So you’ve decided to cut the cord! Call the cable company to cancel, and watch the money flow into your savings account…right?
Here’s the deal: it’s not a simple switch. Even though the savings are very real, plenty of people are putting off cutting the cord just to avoid the headache of having to change and update hardware, apps, and figure out which options to choose. It’s enough to make your head spin.
The good news? Cutting the cord is complicated, but it’s far less complicated than it was even a few years ago. This guide will take you step by step through how to do it, and help you optimize your savings.
Step 1: Take stock of what you watch.
What are your watching habits right now? Are you a sports and live TV fan? Or are you a Netflix junkie? Maybe you have kids who love their cartoons Sunday morning. Below is a list of several of the most popular streaming providers, and how each is different.
Netflix ($8 to $12 per month): If you love shows like Orange is the New Black or House of Cards, no one needs to tell you that these shows aren’t available on cable. Netflix is only just started with ramping up their original content, and they’re likely going to be a “must-have” for a long time.
Reelgood (Free): Reelgood lets you browse all the streaming sources at once—Hulu, HBO, Netflix, AmazonPrime, FX, Showtime, Cinemax, Starz, and over 140 others are all there. Reelgood “Free Mode” filters the hundreds of shows that are free to watch via their network website, like This Is Us and The Voice on NBC.com, or Supergirl and Jane the Virgin on CW.com, for example. Yup, no need to keep buying the season through iTunes, as long as you’re willing to watch a few ads.
Hulu Plus ($8 to $12 per month): Hulu is owned by the companies who run ABC (Nashville), NBC (This Is Us), and Fox (Family Guy), and for an extra fee, you can access Showtime shows like Homeland and Billions. Hulu also has popular original content, like The Mindy Project and A Handmaid’s Tale. So long as you don’t mind watching these episodes the day after they air, Hulu is a solid pick. Bonus: you’ll be able to binge re-runs of classics like I Love Lucy, Star Trek, and Seinfeld.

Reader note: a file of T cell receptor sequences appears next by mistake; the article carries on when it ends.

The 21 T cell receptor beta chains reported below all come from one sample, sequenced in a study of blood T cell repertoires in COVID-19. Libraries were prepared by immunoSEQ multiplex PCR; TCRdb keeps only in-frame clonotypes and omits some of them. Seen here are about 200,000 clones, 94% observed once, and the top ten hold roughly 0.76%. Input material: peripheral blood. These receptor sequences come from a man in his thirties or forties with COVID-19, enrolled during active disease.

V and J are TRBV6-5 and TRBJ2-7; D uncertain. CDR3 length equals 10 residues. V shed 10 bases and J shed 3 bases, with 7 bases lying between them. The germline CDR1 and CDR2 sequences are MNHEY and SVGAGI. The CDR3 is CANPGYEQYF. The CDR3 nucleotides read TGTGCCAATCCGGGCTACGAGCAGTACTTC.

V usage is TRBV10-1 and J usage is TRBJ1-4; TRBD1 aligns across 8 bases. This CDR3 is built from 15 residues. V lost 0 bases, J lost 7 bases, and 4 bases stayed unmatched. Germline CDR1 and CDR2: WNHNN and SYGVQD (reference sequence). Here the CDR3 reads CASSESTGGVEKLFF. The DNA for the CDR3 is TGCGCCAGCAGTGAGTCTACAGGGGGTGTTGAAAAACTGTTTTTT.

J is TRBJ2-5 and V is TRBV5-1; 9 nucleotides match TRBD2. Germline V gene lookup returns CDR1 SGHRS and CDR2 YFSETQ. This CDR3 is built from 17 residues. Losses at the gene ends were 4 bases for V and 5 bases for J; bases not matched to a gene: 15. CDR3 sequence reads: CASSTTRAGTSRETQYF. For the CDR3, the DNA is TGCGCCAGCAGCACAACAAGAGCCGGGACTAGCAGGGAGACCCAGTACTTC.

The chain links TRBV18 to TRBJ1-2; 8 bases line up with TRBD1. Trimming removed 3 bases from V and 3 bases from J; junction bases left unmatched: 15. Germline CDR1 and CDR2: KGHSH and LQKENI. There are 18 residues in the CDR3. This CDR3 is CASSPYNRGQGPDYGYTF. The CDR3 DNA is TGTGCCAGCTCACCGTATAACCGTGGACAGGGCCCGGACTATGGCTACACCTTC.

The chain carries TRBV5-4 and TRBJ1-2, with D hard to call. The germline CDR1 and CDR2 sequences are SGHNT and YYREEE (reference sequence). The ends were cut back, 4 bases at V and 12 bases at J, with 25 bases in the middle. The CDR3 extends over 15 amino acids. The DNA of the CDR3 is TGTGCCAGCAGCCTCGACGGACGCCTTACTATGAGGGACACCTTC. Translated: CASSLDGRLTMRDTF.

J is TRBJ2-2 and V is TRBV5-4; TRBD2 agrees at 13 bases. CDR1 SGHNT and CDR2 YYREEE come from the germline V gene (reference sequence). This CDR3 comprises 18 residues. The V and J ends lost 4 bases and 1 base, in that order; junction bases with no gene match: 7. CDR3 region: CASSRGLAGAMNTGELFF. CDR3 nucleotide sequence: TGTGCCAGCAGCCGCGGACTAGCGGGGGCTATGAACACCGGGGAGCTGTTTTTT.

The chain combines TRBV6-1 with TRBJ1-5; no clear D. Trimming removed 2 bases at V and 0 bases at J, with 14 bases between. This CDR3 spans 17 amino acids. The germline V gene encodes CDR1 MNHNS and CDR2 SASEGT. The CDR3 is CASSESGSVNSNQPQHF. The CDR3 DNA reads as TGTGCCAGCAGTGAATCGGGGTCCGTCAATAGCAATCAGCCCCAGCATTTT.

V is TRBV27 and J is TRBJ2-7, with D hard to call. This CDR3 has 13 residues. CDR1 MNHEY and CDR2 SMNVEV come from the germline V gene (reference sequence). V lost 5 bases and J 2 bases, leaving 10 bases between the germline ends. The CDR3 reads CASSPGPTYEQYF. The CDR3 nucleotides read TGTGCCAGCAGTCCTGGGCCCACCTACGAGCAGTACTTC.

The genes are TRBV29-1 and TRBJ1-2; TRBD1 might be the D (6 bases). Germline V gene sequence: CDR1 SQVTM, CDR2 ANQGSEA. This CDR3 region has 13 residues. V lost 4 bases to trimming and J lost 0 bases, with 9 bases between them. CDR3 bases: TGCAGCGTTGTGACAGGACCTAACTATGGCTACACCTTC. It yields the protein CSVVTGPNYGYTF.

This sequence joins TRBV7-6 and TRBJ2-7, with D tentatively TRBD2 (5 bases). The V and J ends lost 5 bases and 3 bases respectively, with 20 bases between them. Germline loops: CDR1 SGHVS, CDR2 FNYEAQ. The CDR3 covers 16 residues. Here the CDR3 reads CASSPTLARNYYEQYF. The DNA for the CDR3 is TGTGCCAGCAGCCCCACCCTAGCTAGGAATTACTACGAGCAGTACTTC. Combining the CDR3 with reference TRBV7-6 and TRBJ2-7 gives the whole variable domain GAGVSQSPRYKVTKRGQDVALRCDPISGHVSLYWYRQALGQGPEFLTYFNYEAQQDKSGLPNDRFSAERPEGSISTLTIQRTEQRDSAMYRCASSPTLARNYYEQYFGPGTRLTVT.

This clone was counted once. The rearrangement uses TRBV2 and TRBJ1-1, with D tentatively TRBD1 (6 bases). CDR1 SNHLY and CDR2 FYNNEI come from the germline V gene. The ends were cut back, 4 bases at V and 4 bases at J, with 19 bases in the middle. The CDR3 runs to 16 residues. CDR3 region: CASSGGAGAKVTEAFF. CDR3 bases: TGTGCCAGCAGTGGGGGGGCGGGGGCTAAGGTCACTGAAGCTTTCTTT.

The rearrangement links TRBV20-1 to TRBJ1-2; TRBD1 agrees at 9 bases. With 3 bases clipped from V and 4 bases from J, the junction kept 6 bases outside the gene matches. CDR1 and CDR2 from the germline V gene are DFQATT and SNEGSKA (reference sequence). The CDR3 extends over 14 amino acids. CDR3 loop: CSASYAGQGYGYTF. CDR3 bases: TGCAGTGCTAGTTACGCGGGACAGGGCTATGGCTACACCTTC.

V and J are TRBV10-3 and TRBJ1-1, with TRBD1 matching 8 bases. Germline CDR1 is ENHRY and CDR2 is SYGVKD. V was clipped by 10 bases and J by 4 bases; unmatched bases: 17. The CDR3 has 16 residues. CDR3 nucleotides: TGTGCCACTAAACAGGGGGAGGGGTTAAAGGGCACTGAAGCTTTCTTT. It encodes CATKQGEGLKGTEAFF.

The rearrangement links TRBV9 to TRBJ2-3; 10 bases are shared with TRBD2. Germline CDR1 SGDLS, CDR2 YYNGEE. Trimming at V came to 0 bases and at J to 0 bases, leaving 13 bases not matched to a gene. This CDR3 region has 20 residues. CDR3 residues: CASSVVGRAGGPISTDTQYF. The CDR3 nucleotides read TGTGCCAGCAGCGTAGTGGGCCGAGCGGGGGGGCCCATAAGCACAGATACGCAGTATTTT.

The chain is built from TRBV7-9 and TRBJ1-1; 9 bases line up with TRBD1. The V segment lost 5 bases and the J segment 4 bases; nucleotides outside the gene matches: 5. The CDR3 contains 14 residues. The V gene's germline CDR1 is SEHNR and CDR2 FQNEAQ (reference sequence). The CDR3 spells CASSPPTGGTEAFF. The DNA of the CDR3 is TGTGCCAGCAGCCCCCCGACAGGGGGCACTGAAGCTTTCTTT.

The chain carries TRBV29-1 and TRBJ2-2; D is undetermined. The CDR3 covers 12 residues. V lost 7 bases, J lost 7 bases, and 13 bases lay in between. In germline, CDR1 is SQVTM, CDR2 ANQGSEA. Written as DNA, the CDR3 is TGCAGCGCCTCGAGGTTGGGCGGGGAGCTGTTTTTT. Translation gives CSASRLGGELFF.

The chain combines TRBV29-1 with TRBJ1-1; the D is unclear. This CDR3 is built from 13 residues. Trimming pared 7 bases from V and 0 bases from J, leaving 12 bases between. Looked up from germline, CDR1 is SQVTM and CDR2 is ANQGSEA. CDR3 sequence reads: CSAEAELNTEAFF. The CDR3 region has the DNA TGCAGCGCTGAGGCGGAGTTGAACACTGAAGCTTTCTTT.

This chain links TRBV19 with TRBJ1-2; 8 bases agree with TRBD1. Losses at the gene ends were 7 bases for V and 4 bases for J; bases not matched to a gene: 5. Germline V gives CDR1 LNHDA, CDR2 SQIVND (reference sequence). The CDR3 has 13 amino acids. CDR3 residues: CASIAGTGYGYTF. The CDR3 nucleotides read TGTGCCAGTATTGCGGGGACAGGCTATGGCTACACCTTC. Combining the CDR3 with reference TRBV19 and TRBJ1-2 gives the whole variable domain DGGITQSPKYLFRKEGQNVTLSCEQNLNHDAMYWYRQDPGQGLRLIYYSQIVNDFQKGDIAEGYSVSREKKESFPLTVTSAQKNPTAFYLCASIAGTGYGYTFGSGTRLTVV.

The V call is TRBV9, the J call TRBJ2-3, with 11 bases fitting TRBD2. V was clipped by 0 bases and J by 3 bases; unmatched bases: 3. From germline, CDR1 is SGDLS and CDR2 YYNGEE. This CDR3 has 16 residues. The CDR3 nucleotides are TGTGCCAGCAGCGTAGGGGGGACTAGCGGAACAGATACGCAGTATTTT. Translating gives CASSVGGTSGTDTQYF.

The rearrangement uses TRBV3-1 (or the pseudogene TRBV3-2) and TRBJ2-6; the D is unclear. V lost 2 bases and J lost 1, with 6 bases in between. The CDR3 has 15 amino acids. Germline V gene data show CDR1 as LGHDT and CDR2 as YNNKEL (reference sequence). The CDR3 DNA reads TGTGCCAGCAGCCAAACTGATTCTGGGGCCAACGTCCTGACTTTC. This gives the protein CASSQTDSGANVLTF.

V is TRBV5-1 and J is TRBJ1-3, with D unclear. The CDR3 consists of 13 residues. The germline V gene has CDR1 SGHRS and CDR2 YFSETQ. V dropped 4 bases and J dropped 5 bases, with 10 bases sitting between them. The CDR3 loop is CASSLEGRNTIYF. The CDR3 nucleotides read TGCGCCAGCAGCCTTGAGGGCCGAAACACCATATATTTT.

Amazon Prime Video ($11 per month or $99 per year): Most people already pay for an Amazon Prime yearly membership and are shocked at the content they can access for free. To clarify, if you already have Amazon Prime, then you already have access to Amazon’s library of thousands of shows and movies—plus, their partnership with HBO gets you access to select HBO shows too.
Sling TV ($20 to $40 per month): Sling TV is probably the most similar to cable—you still get channels, rather than on-demand content. Their base package includes channels CNN, HGTV, ESPN, AMC (which has Walking Dead), A&E, and Comedy Central. It’s inexpensive and there’s no contract. Since it’s live TV, however, it requires a high speed internet connection to avoid buffering issues. It only works on one device at a time, so you can’t share with the kids in college like you can with other on-demand streaming services. This is a good option if you’re not quite ready to say goodbye to live TV in favor of on-demand content.
Step 2: Consider Your Hardware (But Don’t Forget Your Laptop)
The options could make your head spin—Roku, Chromecast, FireTV, Apple TV…but what most people don’t realize is that they already have a device that will stream their favorite content—their computer, laptop, gaming console, smartphone, or tablet. Don’t jump to a SmartTV unless you really want one.
Step 3: Get Support
Every cable cutting situation is unique. There are tons of communities out there, helping each other cut the cord. One great group is Cord Cutting Tech Support on Facebook, with a highly active 16,000 members all helping each other out with the challenges and bumps along the way to becoming a cord cutter. The subreddit r/CordCutters is another great option.
So there you have it. The best part? When you cut the cord, you only pay for what you actually watch. According to The Economist, cable bills have doubled from 2008 to 2013, but disposable incomes have not, while consumers watch only a tiny fraction of the channels they’re given access to. You won’t look back once you cut the cord. What are you waiting for?